Two pints for two-terms as Prime Minister - David Cameron returns with a single party government
Two pints for two-terms as Prime Minister – David Cameron returns with a single party government

Last month, I featured a piece on what the election could do for beer (British general election 2015: political pint scoring).  Now in its aftermath it is time to look at what is likely to happen.  The Queen’s Speech to parliament contained few bills that would have direct impact on the British beer industry. This is hardly surprising, as the Tories wish to remain silent on the issue of Minimum Unit Pricing, for the time being at least. It could be back on the agenda pending the outcome of the legal challenge to the Scottish equivalent.

Harriet Harman is acting leader of the Opposition and of the Labour Party. She is pictured alongside Lib Dem Danny Alexander, former Chief Secretary to the Treasury and one of the big names to lose
Harriet Harman is acting leader of the Opposition and of the Labour Party. She is pictured alongside Lib Dem Danny Alexander, former Chief Secretary to the Treasury and one of the big names to lose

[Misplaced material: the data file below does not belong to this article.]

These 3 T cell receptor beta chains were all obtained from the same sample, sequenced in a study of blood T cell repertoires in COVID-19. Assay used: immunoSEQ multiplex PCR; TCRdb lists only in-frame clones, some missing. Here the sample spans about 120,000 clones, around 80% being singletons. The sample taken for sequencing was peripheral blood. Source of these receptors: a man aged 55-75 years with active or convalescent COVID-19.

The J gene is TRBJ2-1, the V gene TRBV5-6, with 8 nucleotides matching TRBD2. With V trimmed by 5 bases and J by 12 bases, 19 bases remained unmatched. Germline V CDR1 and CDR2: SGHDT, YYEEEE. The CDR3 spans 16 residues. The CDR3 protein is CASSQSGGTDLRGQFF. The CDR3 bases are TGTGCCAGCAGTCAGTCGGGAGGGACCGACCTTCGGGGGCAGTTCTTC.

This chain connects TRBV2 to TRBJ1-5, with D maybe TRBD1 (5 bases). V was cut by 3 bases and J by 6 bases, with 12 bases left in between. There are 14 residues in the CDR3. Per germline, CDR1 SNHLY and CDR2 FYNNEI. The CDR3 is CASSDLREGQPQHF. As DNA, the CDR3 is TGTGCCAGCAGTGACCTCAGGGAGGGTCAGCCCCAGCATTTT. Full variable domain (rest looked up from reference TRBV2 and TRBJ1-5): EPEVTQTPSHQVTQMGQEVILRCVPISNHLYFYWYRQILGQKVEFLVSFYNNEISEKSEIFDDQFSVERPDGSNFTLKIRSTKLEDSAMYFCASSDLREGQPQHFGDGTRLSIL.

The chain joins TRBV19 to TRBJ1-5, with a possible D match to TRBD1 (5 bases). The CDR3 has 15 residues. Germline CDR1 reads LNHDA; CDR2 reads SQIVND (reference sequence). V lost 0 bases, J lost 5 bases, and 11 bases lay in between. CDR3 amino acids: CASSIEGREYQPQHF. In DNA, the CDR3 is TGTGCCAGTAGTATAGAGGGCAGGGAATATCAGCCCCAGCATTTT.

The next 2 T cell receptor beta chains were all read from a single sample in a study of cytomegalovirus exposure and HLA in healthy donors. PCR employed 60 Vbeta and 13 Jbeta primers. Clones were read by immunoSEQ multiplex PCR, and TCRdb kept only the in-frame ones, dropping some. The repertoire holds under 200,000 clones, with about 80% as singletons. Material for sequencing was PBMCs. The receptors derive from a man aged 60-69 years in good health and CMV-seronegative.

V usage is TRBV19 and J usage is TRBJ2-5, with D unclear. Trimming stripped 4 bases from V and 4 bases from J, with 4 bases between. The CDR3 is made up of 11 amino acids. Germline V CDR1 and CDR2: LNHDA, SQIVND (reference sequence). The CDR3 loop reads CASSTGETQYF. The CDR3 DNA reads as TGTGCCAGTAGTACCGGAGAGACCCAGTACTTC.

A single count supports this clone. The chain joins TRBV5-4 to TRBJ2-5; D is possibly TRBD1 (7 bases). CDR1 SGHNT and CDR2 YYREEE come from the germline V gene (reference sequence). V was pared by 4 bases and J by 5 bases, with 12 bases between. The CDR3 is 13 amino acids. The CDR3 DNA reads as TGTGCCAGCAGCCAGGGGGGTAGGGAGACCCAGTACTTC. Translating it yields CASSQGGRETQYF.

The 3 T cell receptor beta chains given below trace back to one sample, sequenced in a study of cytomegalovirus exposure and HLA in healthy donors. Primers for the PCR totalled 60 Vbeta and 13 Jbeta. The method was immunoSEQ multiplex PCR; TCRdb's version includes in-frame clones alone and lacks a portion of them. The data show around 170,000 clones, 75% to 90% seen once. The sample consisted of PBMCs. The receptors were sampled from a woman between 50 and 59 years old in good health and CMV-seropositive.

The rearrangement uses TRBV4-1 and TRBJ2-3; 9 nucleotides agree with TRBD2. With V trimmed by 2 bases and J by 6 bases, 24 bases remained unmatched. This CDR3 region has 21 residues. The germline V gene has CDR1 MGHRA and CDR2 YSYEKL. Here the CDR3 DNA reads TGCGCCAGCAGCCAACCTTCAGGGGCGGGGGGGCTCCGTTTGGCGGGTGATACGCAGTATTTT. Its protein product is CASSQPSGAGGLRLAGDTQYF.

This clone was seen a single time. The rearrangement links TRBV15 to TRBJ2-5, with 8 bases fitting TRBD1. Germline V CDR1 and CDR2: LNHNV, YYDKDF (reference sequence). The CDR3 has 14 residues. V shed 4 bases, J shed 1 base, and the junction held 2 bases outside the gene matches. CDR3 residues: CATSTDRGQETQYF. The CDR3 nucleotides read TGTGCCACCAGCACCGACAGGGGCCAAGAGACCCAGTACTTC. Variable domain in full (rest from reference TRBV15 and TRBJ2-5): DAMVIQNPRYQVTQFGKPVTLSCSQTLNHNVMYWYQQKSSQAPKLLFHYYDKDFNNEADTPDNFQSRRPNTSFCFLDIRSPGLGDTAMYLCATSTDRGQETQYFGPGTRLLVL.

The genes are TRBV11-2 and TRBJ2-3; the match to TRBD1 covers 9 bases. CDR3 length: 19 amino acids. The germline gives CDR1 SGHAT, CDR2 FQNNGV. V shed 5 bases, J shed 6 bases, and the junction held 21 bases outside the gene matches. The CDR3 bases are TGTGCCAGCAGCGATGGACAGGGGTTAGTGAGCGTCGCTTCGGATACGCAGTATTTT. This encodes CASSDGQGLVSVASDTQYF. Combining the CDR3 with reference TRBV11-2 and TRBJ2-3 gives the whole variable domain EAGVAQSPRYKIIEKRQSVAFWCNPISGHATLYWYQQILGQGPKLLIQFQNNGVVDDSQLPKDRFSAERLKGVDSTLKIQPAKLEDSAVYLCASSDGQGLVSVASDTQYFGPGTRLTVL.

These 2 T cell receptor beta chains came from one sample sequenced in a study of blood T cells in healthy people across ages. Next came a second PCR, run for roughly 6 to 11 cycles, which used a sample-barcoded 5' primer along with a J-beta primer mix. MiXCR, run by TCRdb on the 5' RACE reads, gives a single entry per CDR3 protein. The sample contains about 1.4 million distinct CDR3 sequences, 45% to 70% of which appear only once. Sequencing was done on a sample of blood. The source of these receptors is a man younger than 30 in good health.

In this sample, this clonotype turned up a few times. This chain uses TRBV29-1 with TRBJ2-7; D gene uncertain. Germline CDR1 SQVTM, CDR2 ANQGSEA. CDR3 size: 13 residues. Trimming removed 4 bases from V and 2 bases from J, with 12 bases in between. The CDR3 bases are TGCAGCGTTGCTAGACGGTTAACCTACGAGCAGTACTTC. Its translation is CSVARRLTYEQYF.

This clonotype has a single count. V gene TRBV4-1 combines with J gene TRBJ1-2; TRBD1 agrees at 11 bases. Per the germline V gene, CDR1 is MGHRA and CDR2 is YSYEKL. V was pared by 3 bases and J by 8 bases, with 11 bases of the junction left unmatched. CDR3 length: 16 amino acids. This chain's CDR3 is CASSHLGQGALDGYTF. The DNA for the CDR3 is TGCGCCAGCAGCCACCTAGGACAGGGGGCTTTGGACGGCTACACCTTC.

In a move that will boost consumer demand generally but will spill over to beer, the Treasury will not increase income tax rates, VAT and national insurance before 2020 at the earliest (i.e. not before the next general election, providing it goes full-term). What is unknown is whether George Osbourne will reduce excise duty for a fourth consecutive time. There is a second 2015 budget scheduled for July 8. But this emergency budget is likely to focus on measures to reduce the deficit. We may have to wait until Budget 2016 before seeing any additional moves on excise.  Britain needs to address the legacy of the duty escalator, which caused excise to increase by 42% between 2008 and 2012.